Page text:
Tumkur: Solar Project in Karnataka
Generating clean electricity using solar power
Due to its rapidly increasing population and fast-growing economy, India‘s energy demand is expected to more than double until 2025. Although the country is home to some of the largest renewable potential in the world, India is still heavily reliant on fossil fuels. At the same time though, India is among the countries most vulnerable to the effects of climate change; drought, crop failures and floods are already considerable problems and their impacts are only going to get worse in the near future.
Another problem in India is the lack of electrification in many areas of the country. Around 240 million Indians still have no access to electricity, accounting for nearly a quarter of all those in the world without a power connection. The inadequate power supply also has economic impacts and hinders the growth and development of many areas. Improving energy supply in an environmentally sustainable way is vital for India. Projects such as this one help contribute to the diversification of the energy mix whilst reducing India‘s dependency on fossil fuels. The state of Rajasthan has great potential for the utilization of solar power. Due to high solar radiation levels and suitable topography, Rajasthan is among the top states in India for harnessing solar power.
The project involves the construction and operation of a photovoltaic solar facility near the village of Thirumani in Karnataka. The solar farm has a total installed capacity of 100MW and produces about 181GWh of clean electricity every year. Based on average per capita consumption in India, the project will be able to sustainably cover the power demands of 225.000 people each year. By feeding this electricity into the public grid network, the project contributes to the reduction of the the grid‘s carbon intensity and therefore helps in the fight against climate change.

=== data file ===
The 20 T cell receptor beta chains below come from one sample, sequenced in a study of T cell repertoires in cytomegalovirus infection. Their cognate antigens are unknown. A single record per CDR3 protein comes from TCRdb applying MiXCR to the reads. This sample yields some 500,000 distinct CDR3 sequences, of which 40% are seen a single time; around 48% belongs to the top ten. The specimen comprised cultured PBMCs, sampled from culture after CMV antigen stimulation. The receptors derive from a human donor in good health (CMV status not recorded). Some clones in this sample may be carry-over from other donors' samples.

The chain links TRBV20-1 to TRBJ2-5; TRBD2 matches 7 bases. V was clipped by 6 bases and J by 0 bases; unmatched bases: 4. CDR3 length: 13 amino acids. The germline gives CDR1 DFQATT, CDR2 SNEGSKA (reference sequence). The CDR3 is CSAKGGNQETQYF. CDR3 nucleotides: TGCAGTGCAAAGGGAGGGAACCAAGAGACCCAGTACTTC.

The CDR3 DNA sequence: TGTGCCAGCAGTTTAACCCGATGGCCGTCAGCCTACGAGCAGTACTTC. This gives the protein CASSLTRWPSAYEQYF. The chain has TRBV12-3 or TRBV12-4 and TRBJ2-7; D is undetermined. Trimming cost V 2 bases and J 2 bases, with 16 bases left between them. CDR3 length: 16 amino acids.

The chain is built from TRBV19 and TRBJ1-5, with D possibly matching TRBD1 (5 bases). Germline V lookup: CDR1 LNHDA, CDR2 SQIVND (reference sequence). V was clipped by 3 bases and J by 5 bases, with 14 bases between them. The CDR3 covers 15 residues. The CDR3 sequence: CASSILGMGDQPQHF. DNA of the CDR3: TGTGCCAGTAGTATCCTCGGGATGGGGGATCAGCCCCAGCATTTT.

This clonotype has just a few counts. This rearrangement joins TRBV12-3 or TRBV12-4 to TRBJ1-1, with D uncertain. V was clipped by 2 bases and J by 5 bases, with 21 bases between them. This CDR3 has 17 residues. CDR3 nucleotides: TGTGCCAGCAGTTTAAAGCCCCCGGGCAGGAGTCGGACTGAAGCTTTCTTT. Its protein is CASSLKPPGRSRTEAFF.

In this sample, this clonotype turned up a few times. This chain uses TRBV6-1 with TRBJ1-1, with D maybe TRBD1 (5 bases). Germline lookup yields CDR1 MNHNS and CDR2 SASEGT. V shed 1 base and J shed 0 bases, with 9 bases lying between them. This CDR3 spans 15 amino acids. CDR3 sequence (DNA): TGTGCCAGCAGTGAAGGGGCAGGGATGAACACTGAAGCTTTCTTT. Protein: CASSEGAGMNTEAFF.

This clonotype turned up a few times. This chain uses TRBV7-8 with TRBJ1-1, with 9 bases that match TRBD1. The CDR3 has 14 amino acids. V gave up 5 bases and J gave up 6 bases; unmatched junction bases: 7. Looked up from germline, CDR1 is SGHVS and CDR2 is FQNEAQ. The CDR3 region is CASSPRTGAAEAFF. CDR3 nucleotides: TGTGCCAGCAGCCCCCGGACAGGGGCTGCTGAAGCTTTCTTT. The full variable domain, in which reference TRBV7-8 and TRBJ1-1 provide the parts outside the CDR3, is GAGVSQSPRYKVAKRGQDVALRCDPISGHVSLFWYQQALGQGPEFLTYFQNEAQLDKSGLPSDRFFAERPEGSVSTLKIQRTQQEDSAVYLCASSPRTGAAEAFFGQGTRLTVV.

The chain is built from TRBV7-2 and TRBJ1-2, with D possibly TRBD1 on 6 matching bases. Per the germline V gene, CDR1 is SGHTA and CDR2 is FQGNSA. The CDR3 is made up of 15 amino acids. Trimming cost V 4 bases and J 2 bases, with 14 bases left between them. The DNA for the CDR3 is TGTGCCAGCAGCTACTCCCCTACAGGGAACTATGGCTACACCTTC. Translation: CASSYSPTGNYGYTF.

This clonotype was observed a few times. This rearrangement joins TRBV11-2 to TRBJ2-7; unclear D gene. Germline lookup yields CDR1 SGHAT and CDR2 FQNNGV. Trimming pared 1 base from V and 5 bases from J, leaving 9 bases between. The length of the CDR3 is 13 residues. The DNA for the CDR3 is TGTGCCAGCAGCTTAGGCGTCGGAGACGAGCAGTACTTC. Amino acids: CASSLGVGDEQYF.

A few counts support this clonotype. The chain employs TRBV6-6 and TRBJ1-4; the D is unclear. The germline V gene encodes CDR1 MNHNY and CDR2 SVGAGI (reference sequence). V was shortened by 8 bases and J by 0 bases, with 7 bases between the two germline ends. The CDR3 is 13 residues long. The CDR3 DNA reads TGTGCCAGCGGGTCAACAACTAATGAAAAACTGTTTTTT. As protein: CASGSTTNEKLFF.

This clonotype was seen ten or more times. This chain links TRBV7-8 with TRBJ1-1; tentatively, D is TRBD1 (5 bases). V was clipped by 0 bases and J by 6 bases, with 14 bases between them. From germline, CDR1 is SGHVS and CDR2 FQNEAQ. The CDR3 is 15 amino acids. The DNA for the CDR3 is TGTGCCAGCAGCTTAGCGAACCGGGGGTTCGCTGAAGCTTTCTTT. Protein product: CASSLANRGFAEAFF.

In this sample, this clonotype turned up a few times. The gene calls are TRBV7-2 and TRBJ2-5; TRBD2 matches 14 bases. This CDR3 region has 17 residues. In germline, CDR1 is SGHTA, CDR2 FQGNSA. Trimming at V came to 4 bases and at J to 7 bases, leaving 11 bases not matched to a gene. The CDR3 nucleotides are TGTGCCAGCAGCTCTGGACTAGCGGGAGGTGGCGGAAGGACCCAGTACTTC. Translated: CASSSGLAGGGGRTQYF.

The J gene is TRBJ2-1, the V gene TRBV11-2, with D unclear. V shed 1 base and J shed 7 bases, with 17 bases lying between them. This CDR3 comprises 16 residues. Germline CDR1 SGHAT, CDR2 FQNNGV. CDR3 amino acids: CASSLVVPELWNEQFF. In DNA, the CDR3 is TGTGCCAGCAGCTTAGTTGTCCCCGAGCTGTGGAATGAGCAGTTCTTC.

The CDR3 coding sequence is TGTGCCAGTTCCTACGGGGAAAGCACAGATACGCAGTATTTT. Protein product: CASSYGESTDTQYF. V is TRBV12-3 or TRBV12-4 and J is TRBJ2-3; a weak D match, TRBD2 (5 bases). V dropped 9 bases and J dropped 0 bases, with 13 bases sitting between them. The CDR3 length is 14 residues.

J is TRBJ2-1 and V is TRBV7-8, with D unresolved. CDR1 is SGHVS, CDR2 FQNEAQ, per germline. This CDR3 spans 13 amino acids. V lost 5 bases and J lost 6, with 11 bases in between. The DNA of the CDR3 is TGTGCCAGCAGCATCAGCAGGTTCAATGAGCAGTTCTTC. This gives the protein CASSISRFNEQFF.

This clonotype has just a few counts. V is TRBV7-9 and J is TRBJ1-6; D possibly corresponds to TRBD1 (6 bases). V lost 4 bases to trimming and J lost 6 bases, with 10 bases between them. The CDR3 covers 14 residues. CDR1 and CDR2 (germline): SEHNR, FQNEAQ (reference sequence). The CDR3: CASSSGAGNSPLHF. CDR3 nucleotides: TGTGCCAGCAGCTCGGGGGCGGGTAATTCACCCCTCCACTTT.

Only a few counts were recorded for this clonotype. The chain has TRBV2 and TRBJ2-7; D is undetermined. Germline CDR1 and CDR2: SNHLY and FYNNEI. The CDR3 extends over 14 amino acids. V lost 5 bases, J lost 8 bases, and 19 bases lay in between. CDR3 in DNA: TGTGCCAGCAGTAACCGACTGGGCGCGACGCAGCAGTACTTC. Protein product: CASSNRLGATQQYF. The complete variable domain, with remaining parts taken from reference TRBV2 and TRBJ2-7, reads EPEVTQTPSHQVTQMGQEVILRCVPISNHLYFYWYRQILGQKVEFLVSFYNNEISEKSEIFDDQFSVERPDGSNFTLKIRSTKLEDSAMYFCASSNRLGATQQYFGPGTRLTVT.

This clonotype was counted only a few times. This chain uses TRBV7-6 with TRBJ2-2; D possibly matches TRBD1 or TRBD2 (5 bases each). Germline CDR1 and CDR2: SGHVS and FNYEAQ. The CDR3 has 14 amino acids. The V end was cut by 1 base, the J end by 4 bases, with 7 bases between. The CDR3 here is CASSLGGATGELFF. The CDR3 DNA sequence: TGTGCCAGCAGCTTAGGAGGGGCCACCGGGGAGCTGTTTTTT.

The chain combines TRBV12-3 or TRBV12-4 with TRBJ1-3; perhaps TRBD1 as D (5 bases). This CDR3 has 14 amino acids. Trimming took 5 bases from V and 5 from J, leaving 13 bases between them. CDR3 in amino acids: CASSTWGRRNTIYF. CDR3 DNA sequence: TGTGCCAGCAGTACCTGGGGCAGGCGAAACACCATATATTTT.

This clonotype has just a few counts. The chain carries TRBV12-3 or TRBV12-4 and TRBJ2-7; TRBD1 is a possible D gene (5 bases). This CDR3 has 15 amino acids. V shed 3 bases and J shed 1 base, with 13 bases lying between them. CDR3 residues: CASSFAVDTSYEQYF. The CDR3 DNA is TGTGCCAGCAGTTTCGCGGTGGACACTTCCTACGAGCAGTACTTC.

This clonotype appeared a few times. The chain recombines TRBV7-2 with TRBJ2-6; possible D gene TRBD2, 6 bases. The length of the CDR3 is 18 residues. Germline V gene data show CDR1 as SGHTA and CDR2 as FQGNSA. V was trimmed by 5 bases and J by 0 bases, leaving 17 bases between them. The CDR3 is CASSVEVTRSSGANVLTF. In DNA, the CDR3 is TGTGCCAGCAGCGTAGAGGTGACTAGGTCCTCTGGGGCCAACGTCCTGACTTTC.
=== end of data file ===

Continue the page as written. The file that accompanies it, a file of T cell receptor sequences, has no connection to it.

Climate protection taken seriously - with its own coal exit law
According to the Climate Protection Index 2017 (Germanwatch), India is ranked number nine places overall (!) In Germany in the international climate protection ranking.
And although India is one of the top ten emitters of carbon due to its 1.3 billion population, its per capita emissions are still at a relatively low level. Nevertheless, the country's emissions are currently rising rapidly. Although about 25 percent of the rising energy consumption is covered by renewable energies, there is still enough room for improvement.
India's government wants to quadruple the share of renewable energies by 2022. Electricity from solar collectors is already the cheapest source of electricity in India today. By 2026, all coal power plants are to be abolished. In 58 developing countries, including India, electricity from wind and sun is already cheaper than electricity from fossil fuels. (Bloomberg) With our climate protection projects from India, we support the climate protection efforts of the central government, which has been playing a pioneering role for years now compared to Germany. Germany, as alleged climate protection pioneer subsidizes today, and probably the next decades, the brown coal electricity generation with billions of taxpayer money.